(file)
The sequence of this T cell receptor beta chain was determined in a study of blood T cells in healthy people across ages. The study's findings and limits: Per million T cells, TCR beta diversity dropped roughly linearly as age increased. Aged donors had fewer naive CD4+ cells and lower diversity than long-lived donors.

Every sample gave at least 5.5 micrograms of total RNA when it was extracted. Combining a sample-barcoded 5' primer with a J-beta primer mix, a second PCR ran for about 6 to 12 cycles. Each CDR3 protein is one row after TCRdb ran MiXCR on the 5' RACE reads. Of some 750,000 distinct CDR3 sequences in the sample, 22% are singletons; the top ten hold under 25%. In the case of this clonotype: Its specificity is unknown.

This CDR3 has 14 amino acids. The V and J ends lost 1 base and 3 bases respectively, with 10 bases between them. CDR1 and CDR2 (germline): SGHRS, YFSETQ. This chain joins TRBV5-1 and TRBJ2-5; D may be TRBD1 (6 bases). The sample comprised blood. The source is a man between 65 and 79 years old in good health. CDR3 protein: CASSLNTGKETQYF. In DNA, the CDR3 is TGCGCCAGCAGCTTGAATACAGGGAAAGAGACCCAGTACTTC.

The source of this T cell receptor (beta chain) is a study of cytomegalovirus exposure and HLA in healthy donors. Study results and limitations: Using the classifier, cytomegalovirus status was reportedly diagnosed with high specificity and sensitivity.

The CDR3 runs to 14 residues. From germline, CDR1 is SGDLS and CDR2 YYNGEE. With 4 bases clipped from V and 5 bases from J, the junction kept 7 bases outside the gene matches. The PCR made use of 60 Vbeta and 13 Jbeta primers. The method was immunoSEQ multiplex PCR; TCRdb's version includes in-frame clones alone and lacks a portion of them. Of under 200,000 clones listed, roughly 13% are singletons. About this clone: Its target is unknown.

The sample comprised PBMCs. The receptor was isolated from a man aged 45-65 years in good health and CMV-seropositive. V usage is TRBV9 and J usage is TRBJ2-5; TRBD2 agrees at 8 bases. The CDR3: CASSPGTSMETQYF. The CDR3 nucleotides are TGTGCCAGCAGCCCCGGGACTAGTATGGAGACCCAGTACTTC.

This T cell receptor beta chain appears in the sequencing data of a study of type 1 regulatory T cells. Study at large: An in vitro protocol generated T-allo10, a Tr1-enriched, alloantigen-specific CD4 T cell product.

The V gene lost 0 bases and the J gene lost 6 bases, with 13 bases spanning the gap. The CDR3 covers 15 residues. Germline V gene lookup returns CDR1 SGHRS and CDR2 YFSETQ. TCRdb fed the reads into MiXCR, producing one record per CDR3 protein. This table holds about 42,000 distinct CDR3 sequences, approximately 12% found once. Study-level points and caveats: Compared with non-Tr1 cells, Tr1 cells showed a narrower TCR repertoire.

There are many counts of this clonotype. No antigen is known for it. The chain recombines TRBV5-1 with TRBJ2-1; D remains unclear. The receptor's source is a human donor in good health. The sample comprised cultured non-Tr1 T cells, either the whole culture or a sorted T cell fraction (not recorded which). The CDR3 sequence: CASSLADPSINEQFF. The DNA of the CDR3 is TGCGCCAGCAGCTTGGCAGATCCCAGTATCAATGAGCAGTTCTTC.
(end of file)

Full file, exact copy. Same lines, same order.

The sequence of this T cell receptor beta chain was determined in a study of blood T cells in healthy people across ages. The study's findings and limits: Per million T cells, TCR beta diversity dropped roughly linearly as age increased. Aged donors had fewer naive CD4+ cells and lower diversity than long-lived donors.

Every sample gave at least 5.5 micrograms of total RNA when it was extracted. Combining a sample-barcoded 5' primer with a J-beta primer mix, a second PCR ran for about 6 to 12 cycles. Each CDR3 protein is one row after TCRdb ran MiXCR on the 5' RACE reads. Of some 750,000 distinct CDR3 sequences in the sample, 22% are singletons; the top ten hold under 25%. In the case of this clonotype: Its specificity is unknown.

This CDR3 has 14 amino acids. The V and J ends lost 1 base and 3 bases respectively, with 10 bases between them. CDR1 and CDR2 (germline): SGHRS, YFSETQ. This chain joins TRBV5-1 and TRBJ2-5; D may be TRBD1 (6 bases). The sample comprised blood. The source is a man between 65 and 79 years old in good health. CDR3 protein: CASSLNTGKETQYF. In DNA, the CDR3 is TGCGCCAGCAGCTTGAATACAGGGAAAGAGACCCAGTACTTC.

The source of this T cell receptor (beta chain) is a study of cytomegalovirus exposure and HLA in healthy donors. Study results and limitations: Using the classifier, cytomegalovirus status was reportedly diagnosed with high specificity and sensitivity.

The CDR3 runs to 14 residues. From germline, CDR1 is SGDLS and CDR2 YYNGEE. With 4 bases clipped from V and 5 bases from J, the junction kept 7 bases outside the gene matches. The PCR made use of 60 Vbeta and 13 Jbeta primers. The method was immunoSEQ multiplex PCR; TCRdb's version includes in-frame clones alone and lacks a portion of them. Of under 200,000 clones listed, roughly 13% are singletons. About this clone: Its target is unknown.

The sample comprised PBMCs. The receptor was isolated from a man aged 45-65 years in good health and CMV-seropositive. V usage is TRBV9 and J usage is TRBJ2-5; TRBD2 agrees at 8 bases. The CDR3: CASSPGTSMETQYF. The CDR3 nucleotides are TGTGCCAGCAGCCCCGGGACTAGTATGGAGACCCAGTACTTC.

This T cell receptor beta chain appears in the sequencing data of a study of type 1 regulatory T cells. Study at large: An in vitro protocol generated T-allo10, a Tr1-enriched, alloantigen-specific CD4 T cell product.

The V gene lost 0 bases and the J gene lost 6 bases, with 13 bases spanning the gap. The CDR3 covers 15 residues. Germline V gene lookup returns CDR1 SGHRS and CDR2 YFSETQ. TCRdb fed the reads into MiXCR, producing one record per CDR3 protein. This table holds about 42,000 distinct CDR3 sequences, approximately 12% found once. Study-level points and caveats: Compared with non-Tr1 cells, Tr1 cells showed a narrower TCR repertoire.

There are many counts of this clonotype. No antigen is known for it. The chain recombines TRBV5-1 with TRBJ2-1; D remains unclear. The receptor's source is a human donor in good health. The sample comprised cultured non-Tr1 T cells, either the whole culture or a sorted T cell fraction (not recorded which). The CDR3 sequence: CASSLADPSINEQFF. The DNA of the CDR3 is TGCGCCAGCAGCTTGGCAGATCCCAGTATCAATGAGCAGTTCTTC.